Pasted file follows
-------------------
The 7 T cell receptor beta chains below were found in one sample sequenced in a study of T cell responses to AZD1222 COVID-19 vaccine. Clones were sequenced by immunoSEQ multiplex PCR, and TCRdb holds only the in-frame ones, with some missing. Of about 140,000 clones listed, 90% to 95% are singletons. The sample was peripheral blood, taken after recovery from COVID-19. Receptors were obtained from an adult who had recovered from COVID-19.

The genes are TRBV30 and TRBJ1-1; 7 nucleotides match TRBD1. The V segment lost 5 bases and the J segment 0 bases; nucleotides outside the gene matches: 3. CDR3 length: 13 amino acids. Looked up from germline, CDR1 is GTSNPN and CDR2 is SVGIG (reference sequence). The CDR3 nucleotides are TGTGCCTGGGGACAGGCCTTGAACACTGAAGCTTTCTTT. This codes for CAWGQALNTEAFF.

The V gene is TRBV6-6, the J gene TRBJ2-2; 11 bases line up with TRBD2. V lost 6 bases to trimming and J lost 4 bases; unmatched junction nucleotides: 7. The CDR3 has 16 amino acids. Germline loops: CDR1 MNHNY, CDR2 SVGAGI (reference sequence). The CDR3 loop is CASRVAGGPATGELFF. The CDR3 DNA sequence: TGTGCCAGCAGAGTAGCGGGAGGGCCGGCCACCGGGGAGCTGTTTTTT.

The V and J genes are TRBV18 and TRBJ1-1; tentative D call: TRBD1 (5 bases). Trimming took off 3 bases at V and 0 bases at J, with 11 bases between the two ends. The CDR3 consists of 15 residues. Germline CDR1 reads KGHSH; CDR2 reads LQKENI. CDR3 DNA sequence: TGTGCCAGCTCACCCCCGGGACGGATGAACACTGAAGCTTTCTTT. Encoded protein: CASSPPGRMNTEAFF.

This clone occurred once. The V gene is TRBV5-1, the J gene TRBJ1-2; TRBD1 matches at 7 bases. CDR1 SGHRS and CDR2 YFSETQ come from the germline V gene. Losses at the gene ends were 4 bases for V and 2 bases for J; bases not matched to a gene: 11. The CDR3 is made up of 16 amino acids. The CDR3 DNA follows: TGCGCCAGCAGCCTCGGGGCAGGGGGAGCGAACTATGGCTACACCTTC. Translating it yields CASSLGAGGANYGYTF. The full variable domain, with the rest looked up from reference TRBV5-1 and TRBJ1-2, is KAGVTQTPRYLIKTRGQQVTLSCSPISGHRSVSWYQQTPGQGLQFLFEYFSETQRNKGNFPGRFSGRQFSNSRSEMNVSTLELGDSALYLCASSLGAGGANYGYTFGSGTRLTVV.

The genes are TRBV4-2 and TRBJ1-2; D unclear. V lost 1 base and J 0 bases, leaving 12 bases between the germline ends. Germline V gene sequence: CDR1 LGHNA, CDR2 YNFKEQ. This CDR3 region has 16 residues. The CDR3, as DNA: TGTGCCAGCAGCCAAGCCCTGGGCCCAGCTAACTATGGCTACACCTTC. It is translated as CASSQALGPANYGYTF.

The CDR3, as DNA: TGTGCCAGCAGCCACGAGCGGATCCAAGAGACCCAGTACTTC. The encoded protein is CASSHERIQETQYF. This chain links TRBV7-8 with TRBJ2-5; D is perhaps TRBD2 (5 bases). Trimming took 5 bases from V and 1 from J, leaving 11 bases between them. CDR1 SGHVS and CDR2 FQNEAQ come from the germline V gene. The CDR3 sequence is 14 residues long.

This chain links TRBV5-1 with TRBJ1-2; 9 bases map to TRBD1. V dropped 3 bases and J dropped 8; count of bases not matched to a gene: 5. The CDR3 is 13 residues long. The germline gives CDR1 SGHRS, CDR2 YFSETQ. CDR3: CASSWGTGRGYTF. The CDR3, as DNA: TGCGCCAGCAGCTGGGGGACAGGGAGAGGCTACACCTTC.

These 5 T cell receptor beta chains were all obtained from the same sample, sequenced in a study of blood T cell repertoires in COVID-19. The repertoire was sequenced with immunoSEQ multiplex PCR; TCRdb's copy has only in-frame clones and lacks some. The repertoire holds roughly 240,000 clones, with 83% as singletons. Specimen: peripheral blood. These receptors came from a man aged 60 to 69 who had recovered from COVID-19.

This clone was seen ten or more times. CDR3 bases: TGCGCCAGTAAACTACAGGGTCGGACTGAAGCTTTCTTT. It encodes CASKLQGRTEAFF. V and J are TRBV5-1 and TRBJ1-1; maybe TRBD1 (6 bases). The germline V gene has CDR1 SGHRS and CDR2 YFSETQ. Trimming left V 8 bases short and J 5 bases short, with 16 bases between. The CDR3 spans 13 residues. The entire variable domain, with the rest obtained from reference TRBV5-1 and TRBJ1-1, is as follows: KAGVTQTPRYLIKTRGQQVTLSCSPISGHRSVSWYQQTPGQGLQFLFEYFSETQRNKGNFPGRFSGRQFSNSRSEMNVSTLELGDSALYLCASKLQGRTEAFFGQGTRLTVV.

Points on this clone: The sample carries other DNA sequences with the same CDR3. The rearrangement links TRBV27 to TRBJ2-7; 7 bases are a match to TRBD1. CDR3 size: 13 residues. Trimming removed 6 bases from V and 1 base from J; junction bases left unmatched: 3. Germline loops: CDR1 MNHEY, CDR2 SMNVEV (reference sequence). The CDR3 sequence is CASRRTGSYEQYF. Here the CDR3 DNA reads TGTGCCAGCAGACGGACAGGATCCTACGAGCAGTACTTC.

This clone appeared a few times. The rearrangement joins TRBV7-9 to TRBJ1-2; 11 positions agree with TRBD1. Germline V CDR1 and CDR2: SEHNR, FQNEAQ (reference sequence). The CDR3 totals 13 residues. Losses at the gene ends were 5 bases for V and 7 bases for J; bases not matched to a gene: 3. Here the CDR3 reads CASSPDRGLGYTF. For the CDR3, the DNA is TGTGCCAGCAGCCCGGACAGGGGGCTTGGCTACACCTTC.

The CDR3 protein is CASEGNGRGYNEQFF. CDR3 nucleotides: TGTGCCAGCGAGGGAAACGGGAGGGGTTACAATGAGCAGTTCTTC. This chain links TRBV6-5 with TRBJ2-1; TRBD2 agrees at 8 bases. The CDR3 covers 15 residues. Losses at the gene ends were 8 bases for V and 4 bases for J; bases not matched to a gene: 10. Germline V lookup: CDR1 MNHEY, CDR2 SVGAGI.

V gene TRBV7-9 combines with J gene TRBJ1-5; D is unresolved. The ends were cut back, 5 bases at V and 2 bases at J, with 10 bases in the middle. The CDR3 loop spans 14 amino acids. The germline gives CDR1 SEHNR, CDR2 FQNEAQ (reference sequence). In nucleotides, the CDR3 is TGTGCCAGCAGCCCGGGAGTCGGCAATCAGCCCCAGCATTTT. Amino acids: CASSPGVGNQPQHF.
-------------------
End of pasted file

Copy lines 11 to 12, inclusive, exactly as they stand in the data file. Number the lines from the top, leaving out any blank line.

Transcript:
Points on this clone: The sample carries other DNA sequences with the same CDR3. The rearrangement links TRBV27 to TRBJ2-7; 7 bases are a match to TRBD1. CDR3 size: 13 residues. Trimming removed 6 bases from V and 1 base from J; junction bases left unmatched: 3. Germline loops: CDR1 MNHEY, CDR2 SMNVEV (reference sequence). The CDR3 sequence is CASRRTGSYEQYF. Here the CDR3 DNA reads TGTGCCAGCAGACGGACAGGATCCTACGAGCAGTACTTC.

This clone appeared a few times. The rearrangement joins TRBV7-9 to TRBJ1-2; 11 positions agree with TRBD1. Germline V CDR1 and CDR2: SEHNR, FQNEAQ (reference sequence). The CDR3 totals 13 residues. Losses at the gene ends were 5 bases for V and 7 bases for J; bases not matched to a gene: 3. Here the CDR3 reads CASSPDRGLGYTF. For the CDR3, the DNA is TGTGCCAGCAGCCCGGACAGGGGGCTTGGCTACACCTTC.